Shopping for lightbulbs these days can be a daunting task. For better or for worse, things are going to get a lot simpler in the not-too-distant future.
Right now, when you visit the lighting aisle, you have to figure out not only the size, shape and light output of the bulb you want but also what technology it uses – LED, CFL or halogen. But thanks to a combination of new regulations and older laws that are finally scheduled to take effect in a few short years, you’ll only have one technology choice for most bulbs.
“The net effect is everything is going to be an LED,” said Noah Horowitz, a senior scientist at the Natural Resources Defense Council, an environmental advocacy group.
The move to LED bulbs will save consumers money and reduce carbon emissions. But the transition could be bumpy, and consumers may run into some unexpected headaches and extra costs along the way.
“Gradually we’ll sort all this stuff out,” said Jim Dakin, an independent lighting consultant based in Cleveland. But, he added, “it ain’t going to be smooth.”
The transition in the lighting market was prompted by a 2007 federal law signed by President George Bush that set efficiency standards for lightbulbs. As you may remember, the first parts of that law were put in place several years ago, and the new standards basically barred sales of most traditional incandescent bulbs.
Those standards were loose enough that halogen bulbs, which use the same basic technology as traditional incandescents, passed muster. Those bulbs quickly took the place of incandescents for many consumers and dominated the market. Part of the reason for that was that the initial LED bulbs were extraordinarily expensive, offered about the same efficiency as CFLs and tended to produce poor quality or off-colored light.
The LED bulb makers have addressed all of those initial problems – and just in time, too. New, even higher standards that are set to take effect in 2018 here in California and in 2020 nationally will likely bar sales of most halogen bulbs. And all-new efficiency standards the U.S. Department of Energy proposed last month for CFL and LED bulbs would set the bar so high it’s unlikely that many CFLs will be able to meet it, Horowitz said.
The coming standards apply largely to so-called A bulbs, the traditionally pear-shaped lightbulbs that you screw into a lamp or an overhead light fixture. But additional new regulations that the California Energy Commission finalized earlier this year will have similar effects on downlights, the kinds of bulbs that go into recessed or track lighting. Those rules, which will start to take effect in 2018 and will apply to bulbs such as the MR16 and others that have diameters smaller than 2 1/4 inches, will set such a high bar that you’ll likely only see LED bulbs in those styles on the market after that.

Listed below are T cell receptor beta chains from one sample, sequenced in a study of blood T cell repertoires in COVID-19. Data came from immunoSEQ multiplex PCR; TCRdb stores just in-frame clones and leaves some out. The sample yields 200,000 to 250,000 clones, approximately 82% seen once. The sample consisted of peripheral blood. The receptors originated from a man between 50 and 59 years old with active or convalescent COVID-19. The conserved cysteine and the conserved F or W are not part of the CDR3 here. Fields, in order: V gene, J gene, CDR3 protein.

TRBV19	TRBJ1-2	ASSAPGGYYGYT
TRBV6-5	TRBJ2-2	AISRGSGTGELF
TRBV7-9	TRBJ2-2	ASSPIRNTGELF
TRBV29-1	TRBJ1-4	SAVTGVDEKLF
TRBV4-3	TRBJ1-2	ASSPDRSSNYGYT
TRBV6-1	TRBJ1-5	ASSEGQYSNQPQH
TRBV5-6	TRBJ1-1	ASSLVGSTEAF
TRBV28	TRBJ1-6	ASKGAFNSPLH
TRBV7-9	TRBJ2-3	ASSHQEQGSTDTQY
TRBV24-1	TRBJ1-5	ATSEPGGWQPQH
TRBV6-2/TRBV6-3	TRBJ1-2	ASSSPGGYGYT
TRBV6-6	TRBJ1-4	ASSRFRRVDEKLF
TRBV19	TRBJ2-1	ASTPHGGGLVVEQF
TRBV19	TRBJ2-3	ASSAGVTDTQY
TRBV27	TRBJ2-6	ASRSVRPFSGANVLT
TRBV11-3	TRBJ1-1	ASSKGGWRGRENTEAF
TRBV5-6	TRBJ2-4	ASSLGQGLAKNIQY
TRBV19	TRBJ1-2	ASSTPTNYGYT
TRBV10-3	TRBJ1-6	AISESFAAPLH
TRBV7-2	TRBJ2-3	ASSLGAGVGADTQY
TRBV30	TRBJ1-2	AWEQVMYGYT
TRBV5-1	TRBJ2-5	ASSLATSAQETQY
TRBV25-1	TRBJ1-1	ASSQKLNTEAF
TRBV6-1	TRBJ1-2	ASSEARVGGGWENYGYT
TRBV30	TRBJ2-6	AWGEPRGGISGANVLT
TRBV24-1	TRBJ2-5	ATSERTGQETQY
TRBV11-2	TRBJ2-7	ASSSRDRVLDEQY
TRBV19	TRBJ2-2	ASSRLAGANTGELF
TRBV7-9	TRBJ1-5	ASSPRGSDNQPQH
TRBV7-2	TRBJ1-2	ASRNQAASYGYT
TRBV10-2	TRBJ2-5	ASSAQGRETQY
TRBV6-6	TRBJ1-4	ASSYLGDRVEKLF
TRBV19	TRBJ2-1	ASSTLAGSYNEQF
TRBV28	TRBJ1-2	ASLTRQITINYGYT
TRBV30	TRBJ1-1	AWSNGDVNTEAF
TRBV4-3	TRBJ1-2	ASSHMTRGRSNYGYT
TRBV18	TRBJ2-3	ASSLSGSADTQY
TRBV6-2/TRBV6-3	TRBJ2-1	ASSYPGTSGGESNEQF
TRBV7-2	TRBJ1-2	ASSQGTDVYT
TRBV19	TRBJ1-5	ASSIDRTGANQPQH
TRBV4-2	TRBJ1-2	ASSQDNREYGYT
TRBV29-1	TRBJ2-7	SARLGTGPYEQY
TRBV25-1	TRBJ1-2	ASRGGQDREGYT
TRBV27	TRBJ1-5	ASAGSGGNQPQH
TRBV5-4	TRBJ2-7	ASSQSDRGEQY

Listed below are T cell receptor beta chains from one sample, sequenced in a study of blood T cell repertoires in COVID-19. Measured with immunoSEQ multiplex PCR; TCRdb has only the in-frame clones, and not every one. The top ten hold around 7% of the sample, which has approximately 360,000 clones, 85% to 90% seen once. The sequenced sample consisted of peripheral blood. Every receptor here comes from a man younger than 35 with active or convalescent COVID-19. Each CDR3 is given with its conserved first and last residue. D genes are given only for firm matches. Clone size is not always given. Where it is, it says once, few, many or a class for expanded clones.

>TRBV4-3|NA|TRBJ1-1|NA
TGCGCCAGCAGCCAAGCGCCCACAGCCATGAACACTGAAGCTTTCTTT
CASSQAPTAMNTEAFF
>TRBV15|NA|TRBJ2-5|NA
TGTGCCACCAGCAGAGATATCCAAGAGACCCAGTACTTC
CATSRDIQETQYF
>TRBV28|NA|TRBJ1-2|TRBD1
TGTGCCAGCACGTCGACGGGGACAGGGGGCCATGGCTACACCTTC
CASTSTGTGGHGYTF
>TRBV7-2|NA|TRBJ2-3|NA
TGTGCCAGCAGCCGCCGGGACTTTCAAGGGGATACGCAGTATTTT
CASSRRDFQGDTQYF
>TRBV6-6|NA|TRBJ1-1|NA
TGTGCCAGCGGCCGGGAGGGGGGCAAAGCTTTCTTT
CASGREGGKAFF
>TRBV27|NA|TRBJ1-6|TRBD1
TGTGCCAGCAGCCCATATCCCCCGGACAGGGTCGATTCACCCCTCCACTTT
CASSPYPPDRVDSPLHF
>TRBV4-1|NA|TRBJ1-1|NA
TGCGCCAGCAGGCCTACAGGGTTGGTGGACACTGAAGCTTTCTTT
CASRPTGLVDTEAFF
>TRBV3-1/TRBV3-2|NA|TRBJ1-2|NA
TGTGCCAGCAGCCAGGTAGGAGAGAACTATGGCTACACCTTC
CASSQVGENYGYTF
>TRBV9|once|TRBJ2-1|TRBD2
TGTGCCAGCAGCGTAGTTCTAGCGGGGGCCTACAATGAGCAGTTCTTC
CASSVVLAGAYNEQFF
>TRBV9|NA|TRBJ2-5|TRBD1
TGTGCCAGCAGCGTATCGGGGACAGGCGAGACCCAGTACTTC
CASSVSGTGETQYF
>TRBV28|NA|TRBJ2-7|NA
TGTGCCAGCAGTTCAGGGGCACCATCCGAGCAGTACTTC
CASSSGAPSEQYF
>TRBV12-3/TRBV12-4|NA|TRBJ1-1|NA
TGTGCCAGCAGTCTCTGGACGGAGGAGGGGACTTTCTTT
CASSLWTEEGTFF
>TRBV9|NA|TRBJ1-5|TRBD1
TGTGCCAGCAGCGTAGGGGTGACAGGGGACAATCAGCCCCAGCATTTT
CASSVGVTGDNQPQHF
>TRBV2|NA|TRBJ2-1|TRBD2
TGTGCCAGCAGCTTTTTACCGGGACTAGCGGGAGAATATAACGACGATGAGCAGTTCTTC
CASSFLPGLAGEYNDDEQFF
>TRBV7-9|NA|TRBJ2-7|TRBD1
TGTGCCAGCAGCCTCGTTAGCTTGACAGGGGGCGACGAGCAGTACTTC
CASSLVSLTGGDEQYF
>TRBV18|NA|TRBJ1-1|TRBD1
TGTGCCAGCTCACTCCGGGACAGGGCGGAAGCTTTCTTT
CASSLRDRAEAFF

There are good reasons to applaud the move to phase out halogen and even CFL bulbs. Over the long term LED bulbs will save you money because they can last 10 to 25 times longer than halogens and up to 2 1/2 times longer than CFLs, meaning you’ll have to replace them far less often. And the typical LED bulb uses a fifth as much energy as a halogen and less than 60 percent of a CFL bulb. That not only means lower energy bills but also translates into fewer greenhouse gases and less pressure to build new power plants. And that’s not to mention that LEDs, unlike CFLs, don’t have mercury in them.
But the transition could prove rocky. Right now halogens and incandescents account for more than half and CFLs make up nearly a quarter of the U.S. market for A-style bulbs, according to the National Electrical Manufacturers Association. While LEDs’ share of the market has grown rapidly, it may be a lot to expect from both consumers and manufacturers for it to go from around 17 percent now to nearly 100 percent in less than four years.
Even if those targets are met, there could be some potential frustrations ahead for consumers amid the transition. The price of LED bulbs has gone down, but it’s still higher than CFL or halogen bulbs. If you’re used to just picking up a pack of regular 60-watt equivalent bulbs, the sheer number of choices you face in the LED aisle among bulb design, light color, dimmability and the like can be intimidating.
And dimming could be a particular problem for many consumers. While many LED bulbs are dimmable, some aren’t, and you generally have to pay extra for the ones that are. Many of the dimmable bulbs aren’t compatible with the dimmers that are in consumers’ homes. So, homeowners face the prospect of having to carefully scrutinize the bulbs they’re buying, testing them with their dimming switches and possibly even calling in an electrician to swap out their dimmers for newer ones that are compatible with LED bulbs.
“There’s trouble down the road,” Dakin said.
Some analysts think these issues are overblown. Only about 15 percent of light sockets in American homes are connected to dimmers, Horowitz said. And many folks don’t use their dimmers regularly. Nondimmable LED bulbs will work in the vast majority of light fixtures.
Regardless, you won’t have much choice but to deal with it. The lightbulbs that we’ve known and loved are going away. The new LED bulbs offer many benefits, but you should be prepared for some problems.